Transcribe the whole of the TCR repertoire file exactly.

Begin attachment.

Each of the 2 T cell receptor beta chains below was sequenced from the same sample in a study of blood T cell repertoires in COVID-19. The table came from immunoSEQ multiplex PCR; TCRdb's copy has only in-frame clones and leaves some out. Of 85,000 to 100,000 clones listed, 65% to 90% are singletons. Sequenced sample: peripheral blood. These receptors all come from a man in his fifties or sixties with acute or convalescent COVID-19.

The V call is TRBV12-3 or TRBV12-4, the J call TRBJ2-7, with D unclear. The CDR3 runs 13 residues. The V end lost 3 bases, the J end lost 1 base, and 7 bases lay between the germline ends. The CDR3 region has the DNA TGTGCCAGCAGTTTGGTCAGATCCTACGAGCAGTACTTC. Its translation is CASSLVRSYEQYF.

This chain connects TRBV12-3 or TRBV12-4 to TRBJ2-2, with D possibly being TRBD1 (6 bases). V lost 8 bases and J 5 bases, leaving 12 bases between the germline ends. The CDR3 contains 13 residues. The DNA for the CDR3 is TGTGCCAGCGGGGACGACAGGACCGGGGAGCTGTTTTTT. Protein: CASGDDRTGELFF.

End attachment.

Each of the 2 T cell receptor beta chains below was sequenced from the same sample in a study of blood T cell repertoires in COVID-19. The table came from immunoSEQ multiplex PCR; TCRdb's copy has only in-frame clones and leaves some out. Of 85,000 to 100,000 clones listed, 65% to 90% are singletons. Sequenced sample: peripheral blood. These receptors all come from a man in his fifties or sixties with acute or convalescent COVID-19.

The V call is TRBV12-3 or TRBV12-4, the J call TRBJ2-7, with D unclear. The CDR3 runs 13 residues. The V end lost 3 bases, the J end lost 1 base, and 7 bases lay between the germline ends. The CDR3 region has the DNA TGTGCCAGCAGTTTGGTCAGATCCTACGAGCAGTACTTC. Its translation is CASSLVRSYEQYF.

This chain connects TRBV12-3 or TRBV12-4 to TRBJ2-2, with D possibly being TRBD1 (6 bases). V lost 8 bases and J 5 bases, leaving 12 bases between the germline ends. The CDR3 contains 13 residues. The DNA for the CDR3 is TGTGCCAGCGGGGACGACAGGACCGGGGAGCTGTTTTTT. Protein: CASGDDRTGELFF.